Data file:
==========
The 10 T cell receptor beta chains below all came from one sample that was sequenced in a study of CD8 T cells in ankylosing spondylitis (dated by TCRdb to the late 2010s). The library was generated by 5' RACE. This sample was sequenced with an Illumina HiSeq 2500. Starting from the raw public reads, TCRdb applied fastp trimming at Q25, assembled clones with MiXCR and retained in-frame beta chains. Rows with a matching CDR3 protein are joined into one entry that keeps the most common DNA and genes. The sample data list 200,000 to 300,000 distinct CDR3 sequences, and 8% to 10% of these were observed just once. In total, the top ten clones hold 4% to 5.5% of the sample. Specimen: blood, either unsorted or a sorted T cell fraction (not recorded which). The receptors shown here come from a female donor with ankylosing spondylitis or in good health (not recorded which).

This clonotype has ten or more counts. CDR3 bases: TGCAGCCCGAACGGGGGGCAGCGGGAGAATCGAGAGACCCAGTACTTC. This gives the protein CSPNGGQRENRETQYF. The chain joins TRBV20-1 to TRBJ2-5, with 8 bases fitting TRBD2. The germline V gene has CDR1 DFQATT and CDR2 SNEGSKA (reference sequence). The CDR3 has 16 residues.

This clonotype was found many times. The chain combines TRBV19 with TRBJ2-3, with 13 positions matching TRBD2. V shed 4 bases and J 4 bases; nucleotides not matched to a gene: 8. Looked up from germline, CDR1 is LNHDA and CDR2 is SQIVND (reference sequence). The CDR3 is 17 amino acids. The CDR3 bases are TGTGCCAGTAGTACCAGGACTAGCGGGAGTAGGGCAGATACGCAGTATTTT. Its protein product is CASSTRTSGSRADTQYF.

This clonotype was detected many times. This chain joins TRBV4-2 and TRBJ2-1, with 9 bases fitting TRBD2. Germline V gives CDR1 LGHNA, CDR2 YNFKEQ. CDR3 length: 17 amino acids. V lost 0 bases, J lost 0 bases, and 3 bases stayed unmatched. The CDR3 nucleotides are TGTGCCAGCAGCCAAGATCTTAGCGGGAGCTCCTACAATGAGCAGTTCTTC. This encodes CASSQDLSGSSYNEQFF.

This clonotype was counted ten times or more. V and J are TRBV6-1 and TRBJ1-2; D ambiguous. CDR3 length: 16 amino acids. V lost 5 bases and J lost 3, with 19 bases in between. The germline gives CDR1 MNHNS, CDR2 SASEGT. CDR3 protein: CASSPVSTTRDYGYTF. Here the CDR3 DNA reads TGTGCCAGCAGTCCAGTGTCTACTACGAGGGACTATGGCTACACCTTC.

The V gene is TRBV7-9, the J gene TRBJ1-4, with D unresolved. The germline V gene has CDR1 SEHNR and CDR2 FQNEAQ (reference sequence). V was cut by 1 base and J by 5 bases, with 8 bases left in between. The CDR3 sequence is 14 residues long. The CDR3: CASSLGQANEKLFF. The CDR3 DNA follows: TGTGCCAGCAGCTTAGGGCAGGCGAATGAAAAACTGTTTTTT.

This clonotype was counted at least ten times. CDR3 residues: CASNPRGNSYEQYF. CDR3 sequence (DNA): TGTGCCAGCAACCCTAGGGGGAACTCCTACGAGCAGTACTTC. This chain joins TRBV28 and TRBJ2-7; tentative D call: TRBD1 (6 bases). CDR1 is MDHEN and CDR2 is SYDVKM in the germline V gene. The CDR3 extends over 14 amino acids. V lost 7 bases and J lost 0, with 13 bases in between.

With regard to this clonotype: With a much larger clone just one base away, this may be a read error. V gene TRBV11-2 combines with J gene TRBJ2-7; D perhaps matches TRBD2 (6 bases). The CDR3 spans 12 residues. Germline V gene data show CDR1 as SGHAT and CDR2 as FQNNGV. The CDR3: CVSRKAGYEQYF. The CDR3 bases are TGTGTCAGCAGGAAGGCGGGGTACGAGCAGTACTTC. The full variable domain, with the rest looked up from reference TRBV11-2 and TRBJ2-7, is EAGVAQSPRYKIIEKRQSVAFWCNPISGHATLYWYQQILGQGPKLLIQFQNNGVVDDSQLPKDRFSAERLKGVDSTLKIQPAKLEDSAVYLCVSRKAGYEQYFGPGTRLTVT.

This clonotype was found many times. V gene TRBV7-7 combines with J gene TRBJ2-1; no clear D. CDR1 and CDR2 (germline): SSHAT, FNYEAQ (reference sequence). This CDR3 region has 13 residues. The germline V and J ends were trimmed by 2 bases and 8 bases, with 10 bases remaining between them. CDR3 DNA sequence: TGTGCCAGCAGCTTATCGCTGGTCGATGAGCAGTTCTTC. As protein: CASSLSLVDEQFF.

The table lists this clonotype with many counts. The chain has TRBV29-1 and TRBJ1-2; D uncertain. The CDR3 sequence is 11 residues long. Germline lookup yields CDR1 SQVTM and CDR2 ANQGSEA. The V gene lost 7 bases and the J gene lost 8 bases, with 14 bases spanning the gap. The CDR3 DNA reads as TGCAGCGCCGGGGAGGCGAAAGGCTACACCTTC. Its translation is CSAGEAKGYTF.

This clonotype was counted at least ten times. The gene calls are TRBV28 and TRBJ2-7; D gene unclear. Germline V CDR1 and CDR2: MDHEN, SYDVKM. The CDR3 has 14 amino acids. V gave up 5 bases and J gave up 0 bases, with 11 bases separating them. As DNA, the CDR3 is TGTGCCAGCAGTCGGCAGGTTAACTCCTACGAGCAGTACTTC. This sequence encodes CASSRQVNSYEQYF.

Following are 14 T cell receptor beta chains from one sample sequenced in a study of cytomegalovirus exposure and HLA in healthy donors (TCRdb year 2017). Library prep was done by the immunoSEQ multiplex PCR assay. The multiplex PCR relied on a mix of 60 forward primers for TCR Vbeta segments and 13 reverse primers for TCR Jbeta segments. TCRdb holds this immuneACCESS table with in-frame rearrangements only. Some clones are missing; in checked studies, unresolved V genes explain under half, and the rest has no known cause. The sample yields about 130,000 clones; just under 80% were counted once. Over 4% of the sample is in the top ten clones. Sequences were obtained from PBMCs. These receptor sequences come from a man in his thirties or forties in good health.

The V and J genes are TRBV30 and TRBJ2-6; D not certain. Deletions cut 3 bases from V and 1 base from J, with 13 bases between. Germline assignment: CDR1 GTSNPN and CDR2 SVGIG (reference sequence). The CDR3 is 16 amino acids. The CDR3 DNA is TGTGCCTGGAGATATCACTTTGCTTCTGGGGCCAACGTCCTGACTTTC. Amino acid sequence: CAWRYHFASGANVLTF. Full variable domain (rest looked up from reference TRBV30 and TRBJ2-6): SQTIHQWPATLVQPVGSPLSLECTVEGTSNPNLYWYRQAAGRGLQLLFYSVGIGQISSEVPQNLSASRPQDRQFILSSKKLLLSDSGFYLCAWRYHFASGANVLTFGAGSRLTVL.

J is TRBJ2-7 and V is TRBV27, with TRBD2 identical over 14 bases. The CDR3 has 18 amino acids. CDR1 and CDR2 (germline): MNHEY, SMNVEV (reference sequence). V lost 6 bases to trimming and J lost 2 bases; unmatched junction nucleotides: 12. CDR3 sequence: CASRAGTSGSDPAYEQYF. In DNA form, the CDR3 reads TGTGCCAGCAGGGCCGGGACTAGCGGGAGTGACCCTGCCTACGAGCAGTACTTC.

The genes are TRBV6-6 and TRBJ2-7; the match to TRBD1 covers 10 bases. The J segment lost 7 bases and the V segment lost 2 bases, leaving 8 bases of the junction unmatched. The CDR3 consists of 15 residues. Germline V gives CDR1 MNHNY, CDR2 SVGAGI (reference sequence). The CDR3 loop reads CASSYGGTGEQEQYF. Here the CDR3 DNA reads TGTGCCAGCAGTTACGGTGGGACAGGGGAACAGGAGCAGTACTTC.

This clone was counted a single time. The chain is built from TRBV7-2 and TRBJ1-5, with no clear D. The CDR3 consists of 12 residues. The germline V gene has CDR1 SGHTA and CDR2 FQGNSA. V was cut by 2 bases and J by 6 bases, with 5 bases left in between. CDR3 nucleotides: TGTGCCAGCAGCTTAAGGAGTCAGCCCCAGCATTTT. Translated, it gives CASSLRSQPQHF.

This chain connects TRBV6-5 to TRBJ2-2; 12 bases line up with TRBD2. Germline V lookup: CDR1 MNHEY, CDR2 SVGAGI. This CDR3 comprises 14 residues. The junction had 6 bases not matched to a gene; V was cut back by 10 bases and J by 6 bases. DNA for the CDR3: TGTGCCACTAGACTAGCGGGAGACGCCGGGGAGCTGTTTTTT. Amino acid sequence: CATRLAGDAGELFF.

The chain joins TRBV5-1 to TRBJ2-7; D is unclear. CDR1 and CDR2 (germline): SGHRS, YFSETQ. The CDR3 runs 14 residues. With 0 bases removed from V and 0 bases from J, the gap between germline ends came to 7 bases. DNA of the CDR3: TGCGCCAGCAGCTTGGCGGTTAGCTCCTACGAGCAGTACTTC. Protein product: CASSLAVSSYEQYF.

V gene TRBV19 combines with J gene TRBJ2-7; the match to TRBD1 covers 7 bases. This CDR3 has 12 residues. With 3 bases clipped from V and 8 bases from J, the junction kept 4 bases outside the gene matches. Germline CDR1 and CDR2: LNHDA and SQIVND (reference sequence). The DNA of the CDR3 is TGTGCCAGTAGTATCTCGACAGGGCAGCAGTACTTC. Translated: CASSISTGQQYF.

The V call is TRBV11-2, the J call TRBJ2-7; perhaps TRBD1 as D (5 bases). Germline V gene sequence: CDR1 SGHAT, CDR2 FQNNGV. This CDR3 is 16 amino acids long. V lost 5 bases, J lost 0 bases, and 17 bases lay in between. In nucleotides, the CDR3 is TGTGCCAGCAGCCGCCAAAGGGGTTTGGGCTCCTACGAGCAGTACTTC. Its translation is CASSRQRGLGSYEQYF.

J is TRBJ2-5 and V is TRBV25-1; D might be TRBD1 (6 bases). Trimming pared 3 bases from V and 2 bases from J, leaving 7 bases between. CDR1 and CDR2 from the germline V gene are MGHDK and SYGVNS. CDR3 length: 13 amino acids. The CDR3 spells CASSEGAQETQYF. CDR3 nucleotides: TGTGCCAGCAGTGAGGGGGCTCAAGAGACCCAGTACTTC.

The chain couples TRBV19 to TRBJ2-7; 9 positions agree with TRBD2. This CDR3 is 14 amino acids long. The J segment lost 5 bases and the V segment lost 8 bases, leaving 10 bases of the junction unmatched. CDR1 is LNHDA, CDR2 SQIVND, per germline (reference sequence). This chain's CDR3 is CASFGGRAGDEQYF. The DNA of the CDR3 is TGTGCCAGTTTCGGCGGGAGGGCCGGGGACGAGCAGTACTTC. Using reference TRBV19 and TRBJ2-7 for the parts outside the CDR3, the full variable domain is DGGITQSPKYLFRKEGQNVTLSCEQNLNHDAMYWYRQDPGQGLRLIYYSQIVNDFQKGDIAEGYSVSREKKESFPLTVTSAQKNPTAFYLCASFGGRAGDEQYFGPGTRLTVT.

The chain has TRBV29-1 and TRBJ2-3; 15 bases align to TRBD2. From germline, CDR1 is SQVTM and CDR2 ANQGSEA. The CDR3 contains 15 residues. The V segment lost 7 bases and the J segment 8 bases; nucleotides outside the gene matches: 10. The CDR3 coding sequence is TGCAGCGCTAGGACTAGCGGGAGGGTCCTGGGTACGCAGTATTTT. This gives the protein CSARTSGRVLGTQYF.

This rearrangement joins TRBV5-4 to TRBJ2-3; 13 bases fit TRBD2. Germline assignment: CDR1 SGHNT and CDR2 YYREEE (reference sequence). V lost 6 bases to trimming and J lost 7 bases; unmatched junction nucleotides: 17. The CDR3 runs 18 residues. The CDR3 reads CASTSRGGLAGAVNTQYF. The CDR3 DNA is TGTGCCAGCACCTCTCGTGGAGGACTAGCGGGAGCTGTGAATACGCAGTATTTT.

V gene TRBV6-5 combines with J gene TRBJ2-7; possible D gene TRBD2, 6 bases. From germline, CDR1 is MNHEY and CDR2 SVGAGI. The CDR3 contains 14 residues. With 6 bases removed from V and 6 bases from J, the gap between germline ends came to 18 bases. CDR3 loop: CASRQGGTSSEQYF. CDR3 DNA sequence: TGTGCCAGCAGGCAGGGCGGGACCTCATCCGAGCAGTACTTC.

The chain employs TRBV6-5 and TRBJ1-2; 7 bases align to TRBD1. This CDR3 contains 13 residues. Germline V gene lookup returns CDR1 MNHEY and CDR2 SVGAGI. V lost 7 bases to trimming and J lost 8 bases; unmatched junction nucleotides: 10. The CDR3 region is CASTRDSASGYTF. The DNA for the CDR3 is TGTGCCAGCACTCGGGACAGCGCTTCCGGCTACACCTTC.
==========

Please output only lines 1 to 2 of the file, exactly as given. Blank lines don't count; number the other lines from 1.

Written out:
The 10 T cell receptor beta chains below all came from one sample that was sequenced in a study of CD8 T cells in ankylosing spondylitis (dated by TCRdb to the late 2010s). The library was generated by 5' RACE. This sample was sequenced with an Illumina HiSeq 2500. Starting from the raw public reads, TCRdb applied fastp trimming at Q25, assembled clones with MiXCR and retained in-frame beta chains. Rows with a matching CDR3 protein are joined into one entry that keeps the most common DNA and genes. The sample data list 200,000 to 300,000 distinct CDR3 sequences, and 8% to 10% of these were observed just once. In total, the top ten clones hold 4% to 5.5% of the sample. Specimen: blood, either unsorted or a sorted T cell fraction (not recorded which). The receptors shown here come from a female donor with ankylosing spondylitis or in good health (not recorded which).

This clonotype has ten or more counts. CDR3 bases: TGCAGCCCGAACGGGGGGCAGCGGGAGAATCGAGAGACCCAGTACTTC. This gives the protein CSPNGGQRENRETQYF. The chain joins TRBV20-1 to TRBJ2-5, with 8 bases fitting TRBD2. The germline V gene has CDR1 DFQATT and CDR2 SNEGSKA (reference sequence). The CDR3 has 16 residues.